By Hector of the Black Height
I had a very interesting War. I learned a
couple of interesting lessons that I'd like to share with you.
First, I was one of the Midrealmers who, on
Saturday the 15th, watched the East march off the field in a huge
column. I was as disappointed as the next guy; I was very glad when the Midrealm
and its allies chose sides from among those remaining on the field and had a
pretty good fight.
I don't know what was going through the minds
of all the Royalty involved, on both sides. However, after attending thirteen
Wars I think I've learned a few things about War and Pennsic warriors.
We put a lot of stress on our leadership to be
victorious War-Kings and -Queens. I've been guilty of that too, but I think I
got better. To paraphrase Aaron Swiftrunner, now Midrealm Seneschal, once you
get home, have a hot shower and re-acquaint yourself with facilities that flush,
who cares -- who can remember? -- what the score was? It's not worth the stress
and strain on good people.
When I think of Pennsic battles I think of my
friends. Did my home group's fighters give better than they got? Did the Barony
do its jobs in the various battles? Did the new guys walk off the field pumped
and the greybeards walk off the field reminded of why we do this? Banners and
bridges are "game-play" goals. The real aim is more smiling faces and
When the time comes that Ealdormere is its own
Kingdom, some of us will be standing at Pennsic and Border Raids and other
events as Kings and Queens, able to look the other Royalty in the eye and say
"Now hold on a minute…" and be listened to. That's when Ealdormere
can remind the rest of the Known World that we came to play, not to stroke
various Royal egos. On the field there is always a mechanism for resolving
disputes. It starts with open dialogue. If you can't talk to your opponent you
can't fight with him or her; that's the case with individual fighters and it
applies to Kingdoms too. Fighters who lose their tempers leave the field, as
individuals. Shouldn't Royalty do the same thing, without spoiling others' days?
Kings rule and generals command so that
individual fighters can get on the field and have safe, exciting fun. That's
what it's all about. I admire the East's discipline for marching off in a
controlled fashion. I still think the Middle did the right thing -- the better
thing -- by setting up a fight with those who remained on the field when the
dust cleared. And that doesn't touch on the Eastern archers who were pulled off
the line when their fighters marched off; what did that act of pique accomplish?
We must make sure our Royalty know it's okay
to lose as long as everyone has fun in the process. A heavy-weapons massacre is
not fun. Nobody likes to be a door-mat. Sometimes the right thing is to get off
the field; Pennsic XXIII taught us that. However this was not (yet? I hope not;
it didn't feel that close to me) a case where tempers were flaring in the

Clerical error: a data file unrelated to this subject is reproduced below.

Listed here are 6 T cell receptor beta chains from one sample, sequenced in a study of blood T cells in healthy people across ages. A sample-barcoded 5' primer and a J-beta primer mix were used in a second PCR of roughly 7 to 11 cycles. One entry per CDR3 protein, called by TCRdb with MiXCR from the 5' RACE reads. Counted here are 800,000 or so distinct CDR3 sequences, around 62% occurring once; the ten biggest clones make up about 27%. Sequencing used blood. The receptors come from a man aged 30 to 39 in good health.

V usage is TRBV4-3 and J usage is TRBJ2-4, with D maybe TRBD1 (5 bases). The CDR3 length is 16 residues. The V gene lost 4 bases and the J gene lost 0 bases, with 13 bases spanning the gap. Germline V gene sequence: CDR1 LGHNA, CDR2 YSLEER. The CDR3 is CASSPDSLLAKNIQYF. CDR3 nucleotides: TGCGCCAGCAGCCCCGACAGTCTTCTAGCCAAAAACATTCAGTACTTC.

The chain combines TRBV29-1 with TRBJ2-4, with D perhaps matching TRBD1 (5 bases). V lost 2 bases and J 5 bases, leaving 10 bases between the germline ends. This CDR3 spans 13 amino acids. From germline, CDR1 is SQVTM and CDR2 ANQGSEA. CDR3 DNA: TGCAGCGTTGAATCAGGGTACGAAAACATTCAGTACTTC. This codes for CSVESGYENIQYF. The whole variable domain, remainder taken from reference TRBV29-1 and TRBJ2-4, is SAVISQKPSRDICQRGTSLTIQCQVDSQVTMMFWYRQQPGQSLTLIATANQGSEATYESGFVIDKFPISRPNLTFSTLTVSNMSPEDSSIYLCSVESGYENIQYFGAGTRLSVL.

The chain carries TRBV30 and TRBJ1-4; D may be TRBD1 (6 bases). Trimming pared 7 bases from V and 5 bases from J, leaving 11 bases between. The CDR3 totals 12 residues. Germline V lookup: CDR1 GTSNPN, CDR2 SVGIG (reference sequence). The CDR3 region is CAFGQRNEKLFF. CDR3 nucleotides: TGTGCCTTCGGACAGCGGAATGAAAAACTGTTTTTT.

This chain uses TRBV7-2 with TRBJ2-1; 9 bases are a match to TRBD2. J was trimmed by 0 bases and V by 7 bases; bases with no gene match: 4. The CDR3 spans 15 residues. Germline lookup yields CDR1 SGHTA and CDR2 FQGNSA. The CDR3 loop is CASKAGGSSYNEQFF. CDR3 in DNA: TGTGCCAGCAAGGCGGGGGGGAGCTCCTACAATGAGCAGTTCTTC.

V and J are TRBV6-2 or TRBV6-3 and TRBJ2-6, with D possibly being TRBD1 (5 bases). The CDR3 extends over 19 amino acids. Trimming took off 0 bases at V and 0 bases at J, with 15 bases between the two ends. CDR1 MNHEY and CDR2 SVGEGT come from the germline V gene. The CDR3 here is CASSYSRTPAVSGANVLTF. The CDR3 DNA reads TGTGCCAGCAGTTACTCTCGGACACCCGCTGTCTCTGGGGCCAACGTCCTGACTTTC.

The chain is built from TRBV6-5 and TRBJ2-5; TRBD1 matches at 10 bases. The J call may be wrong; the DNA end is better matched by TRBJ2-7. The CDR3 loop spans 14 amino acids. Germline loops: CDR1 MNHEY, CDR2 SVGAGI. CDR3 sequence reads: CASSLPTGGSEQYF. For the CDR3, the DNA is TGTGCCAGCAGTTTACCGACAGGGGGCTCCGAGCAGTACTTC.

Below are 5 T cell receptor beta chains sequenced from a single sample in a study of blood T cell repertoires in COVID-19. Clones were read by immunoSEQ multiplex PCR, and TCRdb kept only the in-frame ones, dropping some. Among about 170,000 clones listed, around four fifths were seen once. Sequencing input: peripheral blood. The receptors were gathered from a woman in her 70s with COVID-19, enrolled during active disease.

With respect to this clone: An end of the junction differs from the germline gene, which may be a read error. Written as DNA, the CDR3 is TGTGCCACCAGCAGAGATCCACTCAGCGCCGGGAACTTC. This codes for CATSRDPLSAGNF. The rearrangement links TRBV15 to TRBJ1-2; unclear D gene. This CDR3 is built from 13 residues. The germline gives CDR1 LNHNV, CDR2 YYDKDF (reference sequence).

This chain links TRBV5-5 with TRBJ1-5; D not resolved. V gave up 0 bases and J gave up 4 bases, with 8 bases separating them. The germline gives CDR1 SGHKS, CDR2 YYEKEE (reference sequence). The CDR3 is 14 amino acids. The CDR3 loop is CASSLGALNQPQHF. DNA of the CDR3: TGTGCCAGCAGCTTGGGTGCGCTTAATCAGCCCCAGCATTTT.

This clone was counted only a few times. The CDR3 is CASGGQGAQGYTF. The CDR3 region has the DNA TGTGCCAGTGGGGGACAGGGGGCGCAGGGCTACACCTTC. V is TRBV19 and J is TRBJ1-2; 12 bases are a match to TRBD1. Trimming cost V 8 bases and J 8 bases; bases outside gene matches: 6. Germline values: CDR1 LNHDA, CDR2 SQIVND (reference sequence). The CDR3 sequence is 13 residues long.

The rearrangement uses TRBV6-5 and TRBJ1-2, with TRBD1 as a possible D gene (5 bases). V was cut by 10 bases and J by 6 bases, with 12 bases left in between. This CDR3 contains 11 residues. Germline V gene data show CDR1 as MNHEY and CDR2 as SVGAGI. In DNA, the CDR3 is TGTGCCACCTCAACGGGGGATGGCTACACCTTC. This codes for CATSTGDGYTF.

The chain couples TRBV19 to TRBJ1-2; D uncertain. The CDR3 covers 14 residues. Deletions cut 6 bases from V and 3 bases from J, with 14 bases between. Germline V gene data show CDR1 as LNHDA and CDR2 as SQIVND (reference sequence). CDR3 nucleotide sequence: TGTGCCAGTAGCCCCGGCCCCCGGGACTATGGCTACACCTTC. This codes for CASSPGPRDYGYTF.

shield-wall and the chirurgeons were working double-duty taking care of the
We expect the Royalty to arrange even sides
and to have a plan to give us a fair, fighting chance of victory. It's a game;
if somebody won then someone just came in second. However, if the fighters come
off the field smiling, the archers have a good day on the line and the night
fires have lots of good stories passing around them, how can you call those
happy veterans "losers"?
The Royalty must remember why they rule. They
must put the fighters, archers and fencers first. I believe Royalty on
both sides forgot that a couple of weeks ago, in the name of personal
honour or the memory of Jafar or whatever. No one's honour is served when people
walk off in a huff. I was acquainted with Jafar, and I cannot believe he would
have been pleased when an argument, even tangentially in his name, escalated to
the point that a thousand fighters lost a chance to fight. Get clear on the
concept, Your Majesties and Highnesses of the great Kingdoms. People, subjects,
participants, are NOT abstract. We are here and now and we are why we
play. We are why the Royalty play. If the Royalty think otherwise, if you ask me
the tin-hats need to re-think a few things right now.
Remember. Learn. Don't be afraid to act for
the right reasons, and remember that the greatest honour is often found in the
I said I learned a couple of things. The other
lesson was when I took two fine performers (Lady Marian of Heatherdale and Lord
Garraed Galbraith) up to Horde Camp to perform for the finest Bardic Arts
Laurels of the Known World. That was a night to live in legends, as Master
Ioseph of Locksley and Mistress Morgana bro Morganwg were shown the wonders of
Ealdormere's music. Our folks saw a breadth and depth to Bardic Arts they had
never imagined; their amazement at the talent of Mistress Wyndreth Bergitsdottir,
first Bard of Northshield, was obvious on their faces, and it went uphill from
I watched talented and accomplished people
whose understanding of their art blossomed in half an hour, from a tunnel to an
open field with infinite possibilities and points of view. This was good for my
soul and I was laughing for the pure joy of it. The memory still makes me smile.
Part of Pennsic, part of the Arts within the
Society, is getting people together to learn from each other. Part is to take
people who are good and allow them to show their stuff to the very best, because
in an atmosphere of trust and love and compassion, magic can happen; it did in
Horde Camp the last Friday night of Pennsic.
Sometimes you need to face the very best and
compare yourself to an impossibly high standard, because you'll be amazed how
high you can score. The only score that matters, though, is the fun you have in
the attempt. Hmm; so maybe I learned only one lesson. It's a good one.
essay was written in the September immediately after Pennsic XXVII.)
Copyright A. McLean 1998. All rights reserved.